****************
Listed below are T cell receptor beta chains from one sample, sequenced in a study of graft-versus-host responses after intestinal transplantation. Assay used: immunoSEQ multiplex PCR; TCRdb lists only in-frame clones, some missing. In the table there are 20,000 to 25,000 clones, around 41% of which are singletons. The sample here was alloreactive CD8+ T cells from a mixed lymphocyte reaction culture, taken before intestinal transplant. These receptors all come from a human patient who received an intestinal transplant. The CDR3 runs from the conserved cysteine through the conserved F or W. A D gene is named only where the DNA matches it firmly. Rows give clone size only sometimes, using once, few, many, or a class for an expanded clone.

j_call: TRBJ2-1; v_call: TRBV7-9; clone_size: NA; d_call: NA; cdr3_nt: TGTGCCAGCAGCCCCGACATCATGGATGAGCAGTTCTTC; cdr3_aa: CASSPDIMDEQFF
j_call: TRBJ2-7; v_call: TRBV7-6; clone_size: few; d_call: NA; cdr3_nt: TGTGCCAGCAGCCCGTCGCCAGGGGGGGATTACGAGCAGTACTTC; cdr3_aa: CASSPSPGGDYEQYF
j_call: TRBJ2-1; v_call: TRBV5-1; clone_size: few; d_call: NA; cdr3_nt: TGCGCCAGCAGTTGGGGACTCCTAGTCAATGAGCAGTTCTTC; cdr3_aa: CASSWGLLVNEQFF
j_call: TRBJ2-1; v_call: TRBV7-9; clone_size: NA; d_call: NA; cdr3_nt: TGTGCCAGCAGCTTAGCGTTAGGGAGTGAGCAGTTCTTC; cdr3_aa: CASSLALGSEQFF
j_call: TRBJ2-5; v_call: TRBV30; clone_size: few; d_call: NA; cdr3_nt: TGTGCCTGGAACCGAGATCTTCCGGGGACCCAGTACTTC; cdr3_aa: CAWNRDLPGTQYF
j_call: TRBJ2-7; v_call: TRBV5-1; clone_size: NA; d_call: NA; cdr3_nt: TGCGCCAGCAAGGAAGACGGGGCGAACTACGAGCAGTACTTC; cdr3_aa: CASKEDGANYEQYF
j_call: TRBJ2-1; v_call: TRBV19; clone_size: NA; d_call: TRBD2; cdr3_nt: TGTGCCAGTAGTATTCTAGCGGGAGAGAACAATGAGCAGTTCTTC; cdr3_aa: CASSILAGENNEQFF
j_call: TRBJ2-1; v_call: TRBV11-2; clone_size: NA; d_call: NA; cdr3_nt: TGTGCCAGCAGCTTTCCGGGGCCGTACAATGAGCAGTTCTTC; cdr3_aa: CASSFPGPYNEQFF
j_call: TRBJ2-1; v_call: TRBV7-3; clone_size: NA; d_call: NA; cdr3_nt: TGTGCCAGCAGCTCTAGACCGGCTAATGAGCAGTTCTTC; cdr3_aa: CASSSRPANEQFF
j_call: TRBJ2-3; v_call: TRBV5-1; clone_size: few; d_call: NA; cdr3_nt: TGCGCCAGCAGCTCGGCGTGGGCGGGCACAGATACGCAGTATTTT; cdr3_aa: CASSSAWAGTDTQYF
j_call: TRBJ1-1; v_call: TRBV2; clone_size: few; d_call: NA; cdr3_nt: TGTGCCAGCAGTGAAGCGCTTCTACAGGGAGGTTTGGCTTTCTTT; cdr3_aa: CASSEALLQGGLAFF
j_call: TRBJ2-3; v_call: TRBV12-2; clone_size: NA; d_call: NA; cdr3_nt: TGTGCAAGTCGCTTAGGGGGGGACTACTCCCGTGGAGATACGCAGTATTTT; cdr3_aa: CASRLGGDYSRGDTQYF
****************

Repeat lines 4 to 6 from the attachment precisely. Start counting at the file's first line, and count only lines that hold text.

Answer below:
j_call: TRBJ2-1; v_call: TRBV5-1; clone_size: few; d_call: NA; cdr3_nt: TGCGCCAGCAGTTGGGGACTCCTAGTCAATGAGCAGTTCTTC; cdr3_aa: CASSWGLLVNEQFF
j_call: TRBJ2-1; v_call: TRBV7-9; clone_size: NA; d_call: NA; cdr3_nt: TGTGCCAGCAGCTTAGCGTTAGGGAGTGAGCAGTTCTTC; cdr3_aa: CASSLALGSEQFF
j_call: TRBJ2-5; v_call: TRBV30; clone_size: few; d_call: NA; cdr3_nt: TGTGCCTGGAACCGAGATCTTCCGGGGACCCAGTACTTC; cdr3_aa: CAWNRDLPGTQYF